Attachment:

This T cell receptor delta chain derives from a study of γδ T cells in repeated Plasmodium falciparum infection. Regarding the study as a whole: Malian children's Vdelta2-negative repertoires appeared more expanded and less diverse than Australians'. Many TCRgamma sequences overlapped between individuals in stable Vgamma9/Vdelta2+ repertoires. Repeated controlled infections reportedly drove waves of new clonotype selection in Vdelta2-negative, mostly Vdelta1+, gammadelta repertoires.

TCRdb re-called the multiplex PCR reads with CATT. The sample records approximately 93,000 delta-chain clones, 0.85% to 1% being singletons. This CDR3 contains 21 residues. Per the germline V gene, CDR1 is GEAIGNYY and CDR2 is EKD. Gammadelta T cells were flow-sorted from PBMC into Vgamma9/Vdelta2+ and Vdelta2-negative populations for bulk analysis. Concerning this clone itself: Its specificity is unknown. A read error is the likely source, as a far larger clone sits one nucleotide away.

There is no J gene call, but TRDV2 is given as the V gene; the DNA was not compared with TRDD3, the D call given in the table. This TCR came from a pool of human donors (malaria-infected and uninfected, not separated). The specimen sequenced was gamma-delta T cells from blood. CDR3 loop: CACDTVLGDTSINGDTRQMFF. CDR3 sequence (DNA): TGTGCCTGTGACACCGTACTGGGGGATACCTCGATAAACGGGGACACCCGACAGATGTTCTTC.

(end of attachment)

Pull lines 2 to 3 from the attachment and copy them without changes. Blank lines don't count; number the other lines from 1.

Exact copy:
TCRdb re-called the multiplex PCR reads with CATT. The sample records approximately 93,000 delta-chain clones, 0.85% to 1% being singletons. This CDR3 contains 21 residues. Per the germline V gene, CDR1 is GEAIGNYY and CDR2 is EKD. Gammadelta T cells were flow-sorted from PBMC into Vgamma9/Vdelta2+ and Vdelta2-negative populations for bulk analysis. Concerning this clone itself: Its specificity is unknown. A read error is the likely source, as a far larger clone sits one nucleotide away.

There is no J gene call, but TRDV2 is given as the V gene; the DNA was not compared with TRDD3, the D call given in the table. This TCR came from a pool of human donors (malaria-infected and uninfected, not separated). The specimen sequenced was gamma-delta T cells from blood. CDR3 loop: CACDTVLGDTSINGDTRQMFF. CDR3 sequence (DNA): TGTGCCTGTGACACCGTACTGGGGGATACCTCGATAAACGGGGACACCCGACAGATGTTCTTC.